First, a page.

UBM provides high resolution imaging of the front portion, or anterior segment, of the eye. It is able to achieve this high resolution, on the order of 50 microns (a micron is 1/1000 of a millimeter, or 1/2500 of an inch), by the use of high frequency ultrasound transducers. The procedure is similar to ultrasound procedures involving the heart (cardiac echography) or the examination of a baby prior to birth. The ultrasound probe is moved slowly over the surface of the eye, and images are recorded. Structures which can be seen in the normal eye include the cornea, anterior chamber, iris, posterior chamber, ciliary body, sclera, anterior lens capsule, the end of Descemet's membrane (Schwalbe's line), and the scleral spur. The two forms of glaucoma which have benefited the most from ultrasound biomicroscopy research are angle-closure glaucoma and pigment dispersion syndrome.
Spectral-domain optical coherence tomography is a noninvasive, noncontact, imaging technology capable of producing cross-sectional images of the living human retina with extremely high resolution (approximately 6 microns). This exciting new technology has the potential to revolutionize the early detection of glaucoma through it's ability to evaluate the nerve cells damaged in glaucoma. Scanning through the fovea in a normal eye reveals the internal limiting membrane, foveal depression, retinal layers, photoreceptor layer, and retinal pigment epithelium. Of particular clinical importance at the present time is the early and accurate detection and staging of macular holes, often a severe form of vision loss and in the localization of fluid accumulation within the retina, such as can be found in central serous retinopathy or diabetic maculopathy.
A cutting-edge 3-dimensional optic nerve imaging study using enhanced-depth imaging OCT was initiated in 2010. Conventional imaging devices have a limited ability to image the deep structures of the optic disc because of a depth-dependent decrease in sensitivity and scattering of light by pigment and blood. Enhanced-depth imaging OCT improves image quality of the deep posterior segment structures.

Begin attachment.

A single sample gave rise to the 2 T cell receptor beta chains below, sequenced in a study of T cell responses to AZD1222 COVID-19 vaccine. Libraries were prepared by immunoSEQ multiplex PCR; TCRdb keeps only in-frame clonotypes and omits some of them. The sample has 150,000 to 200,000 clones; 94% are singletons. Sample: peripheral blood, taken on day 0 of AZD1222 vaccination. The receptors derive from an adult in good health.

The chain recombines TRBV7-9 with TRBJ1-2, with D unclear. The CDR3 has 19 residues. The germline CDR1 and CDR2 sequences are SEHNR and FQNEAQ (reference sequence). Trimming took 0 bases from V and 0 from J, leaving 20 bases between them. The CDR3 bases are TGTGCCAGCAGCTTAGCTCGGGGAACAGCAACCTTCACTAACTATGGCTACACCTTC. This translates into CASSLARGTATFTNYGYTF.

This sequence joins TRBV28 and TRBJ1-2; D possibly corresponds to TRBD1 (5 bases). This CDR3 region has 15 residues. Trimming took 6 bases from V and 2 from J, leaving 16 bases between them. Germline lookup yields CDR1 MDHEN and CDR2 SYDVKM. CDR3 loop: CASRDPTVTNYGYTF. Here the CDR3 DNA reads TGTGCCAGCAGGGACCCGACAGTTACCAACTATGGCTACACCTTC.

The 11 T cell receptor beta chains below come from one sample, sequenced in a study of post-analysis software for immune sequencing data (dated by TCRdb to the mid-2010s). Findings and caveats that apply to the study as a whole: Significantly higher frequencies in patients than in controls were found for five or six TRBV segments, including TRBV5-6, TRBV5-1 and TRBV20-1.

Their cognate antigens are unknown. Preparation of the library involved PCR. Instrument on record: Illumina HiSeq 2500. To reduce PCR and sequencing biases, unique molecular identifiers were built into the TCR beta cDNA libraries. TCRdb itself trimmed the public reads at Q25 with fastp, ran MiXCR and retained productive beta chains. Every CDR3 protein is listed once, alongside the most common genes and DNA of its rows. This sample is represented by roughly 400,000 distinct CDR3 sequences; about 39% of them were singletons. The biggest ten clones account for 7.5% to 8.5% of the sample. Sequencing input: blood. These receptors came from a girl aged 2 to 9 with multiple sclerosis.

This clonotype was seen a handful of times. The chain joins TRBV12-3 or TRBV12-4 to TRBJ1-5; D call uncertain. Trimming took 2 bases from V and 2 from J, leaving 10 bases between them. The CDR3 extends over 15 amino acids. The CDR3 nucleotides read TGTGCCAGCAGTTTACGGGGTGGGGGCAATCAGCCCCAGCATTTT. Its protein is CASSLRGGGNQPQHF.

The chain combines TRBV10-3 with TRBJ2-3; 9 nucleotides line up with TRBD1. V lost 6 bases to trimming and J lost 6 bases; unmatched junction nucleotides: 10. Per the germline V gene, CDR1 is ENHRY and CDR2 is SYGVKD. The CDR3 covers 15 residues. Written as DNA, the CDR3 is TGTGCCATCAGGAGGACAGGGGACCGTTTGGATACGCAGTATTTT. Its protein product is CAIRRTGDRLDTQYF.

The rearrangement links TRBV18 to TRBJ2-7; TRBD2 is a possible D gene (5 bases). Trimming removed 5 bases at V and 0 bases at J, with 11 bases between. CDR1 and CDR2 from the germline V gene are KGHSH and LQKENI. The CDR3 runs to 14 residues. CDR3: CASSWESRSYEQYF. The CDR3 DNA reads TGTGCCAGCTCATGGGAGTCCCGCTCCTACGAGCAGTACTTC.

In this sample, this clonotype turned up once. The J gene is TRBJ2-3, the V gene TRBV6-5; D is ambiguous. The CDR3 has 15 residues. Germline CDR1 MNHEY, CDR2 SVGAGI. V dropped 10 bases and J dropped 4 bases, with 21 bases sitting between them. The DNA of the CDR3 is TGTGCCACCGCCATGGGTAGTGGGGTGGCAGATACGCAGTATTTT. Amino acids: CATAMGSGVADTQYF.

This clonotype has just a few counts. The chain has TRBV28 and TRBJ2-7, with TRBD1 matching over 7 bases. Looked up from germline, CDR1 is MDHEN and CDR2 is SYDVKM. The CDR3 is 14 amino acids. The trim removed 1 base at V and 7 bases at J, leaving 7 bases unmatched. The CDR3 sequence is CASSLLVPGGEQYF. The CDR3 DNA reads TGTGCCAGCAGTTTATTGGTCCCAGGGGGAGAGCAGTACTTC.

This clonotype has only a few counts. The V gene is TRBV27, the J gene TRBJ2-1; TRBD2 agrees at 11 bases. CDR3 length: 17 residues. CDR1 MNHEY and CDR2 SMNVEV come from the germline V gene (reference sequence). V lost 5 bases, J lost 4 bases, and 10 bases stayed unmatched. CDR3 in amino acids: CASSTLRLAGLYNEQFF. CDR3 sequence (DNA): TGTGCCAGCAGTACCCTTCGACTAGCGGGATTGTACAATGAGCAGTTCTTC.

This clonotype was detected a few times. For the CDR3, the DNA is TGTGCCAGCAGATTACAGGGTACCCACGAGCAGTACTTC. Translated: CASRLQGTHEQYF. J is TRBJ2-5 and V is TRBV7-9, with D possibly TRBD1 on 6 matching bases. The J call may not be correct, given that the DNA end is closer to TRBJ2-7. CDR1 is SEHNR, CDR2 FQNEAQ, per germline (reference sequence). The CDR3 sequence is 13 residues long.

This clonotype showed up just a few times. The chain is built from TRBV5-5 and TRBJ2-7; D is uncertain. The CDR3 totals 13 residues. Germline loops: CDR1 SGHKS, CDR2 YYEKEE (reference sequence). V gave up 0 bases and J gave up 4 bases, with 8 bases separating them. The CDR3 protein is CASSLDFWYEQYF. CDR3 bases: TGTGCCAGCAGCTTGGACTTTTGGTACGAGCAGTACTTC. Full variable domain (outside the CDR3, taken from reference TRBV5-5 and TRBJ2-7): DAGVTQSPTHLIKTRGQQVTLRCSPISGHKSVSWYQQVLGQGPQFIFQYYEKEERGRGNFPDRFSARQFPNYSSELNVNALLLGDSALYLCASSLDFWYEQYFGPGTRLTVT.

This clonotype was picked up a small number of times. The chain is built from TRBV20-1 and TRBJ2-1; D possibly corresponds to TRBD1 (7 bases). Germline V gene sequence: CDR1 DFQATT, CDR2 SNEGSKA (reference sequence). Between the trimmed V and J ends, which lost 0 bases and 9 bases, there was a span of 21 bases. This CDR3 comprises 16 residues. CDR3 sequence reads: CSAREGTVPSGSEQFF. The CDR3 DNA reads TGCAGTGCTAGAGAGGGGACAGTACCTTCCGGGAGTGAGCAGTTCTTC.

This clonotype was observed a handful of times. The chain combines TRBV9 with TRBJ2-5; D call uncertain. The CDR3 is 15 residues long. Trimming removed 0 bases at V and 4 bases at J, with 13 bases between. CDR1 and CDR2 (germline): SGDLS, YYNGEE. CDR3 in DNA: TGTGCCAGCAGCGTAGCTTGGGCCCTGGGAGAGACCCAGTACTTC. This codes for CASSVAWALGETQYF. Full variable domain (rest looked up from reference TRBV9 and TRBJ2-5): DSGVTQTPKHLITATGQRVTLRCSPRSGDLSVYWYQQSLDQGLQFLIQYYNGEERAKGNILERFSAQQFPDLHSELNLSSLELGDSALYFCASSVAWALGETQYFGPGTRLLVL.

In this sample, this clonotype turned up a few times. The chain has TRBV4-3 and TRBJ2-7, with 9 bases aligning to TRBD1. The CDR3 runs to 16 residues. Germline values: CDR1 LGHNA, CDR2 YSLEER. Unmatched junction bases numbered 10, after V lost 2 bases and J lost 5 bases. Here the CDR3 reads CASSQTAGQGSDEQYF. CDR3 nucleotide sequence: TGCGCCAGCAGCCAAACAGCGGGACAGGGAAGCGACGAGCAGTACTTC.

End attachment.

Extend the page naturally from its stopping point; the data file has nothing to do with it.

Using this new technology of enhanced depth imaging, we now can evaluate the deep optic nerve complex structures such as the lamina cribrosa, vascular structures, peripapillary choroid and sclera, and subarachnoid space around the optic nerve. Since all these structures have been implicated in the pathogenesis of glaucoma, this project is helping clinicians and researchers in detecting, conceptualizing and understanding the pathophysiology of glaucoma and other optic nerve head diseases.
Enhanced-depth imaging OCT is also used to investigate the structure and dimension of the conventional aqueous outflow pathway. Size of aqueous outflow pathway can be measured and number of drainage channels can be counted. Because the conventional aqueous outflow pathway is the key determinant of the intraocular pressure that is the most important risk factor for glaucoma, this study will enhance clinicians’ understanding of glaucoma pathophysiology and help them in decision making processes for aqueous outflow pathway surgeries.
Please feel free to use our images for educational purposes. Our only request is that you cite The Ocular Imaging Center/New York Eye and Ear Infirmary of Mount Sinai as the source when they are used in lectures or for other informational activities! A list of published research from New York Eye and Ear Infirmary's Ocular Imaging Center is also available.
If you have any questions regarding ultrasound biomicroscopy, optical coherence tomography or the Ocular Imaging Center at New York Eye and Ear Infirmary, please contact Robert Ritch, M.D., Jeffrey M. Liebmann, M.D. or Sung Chul Park, M.D.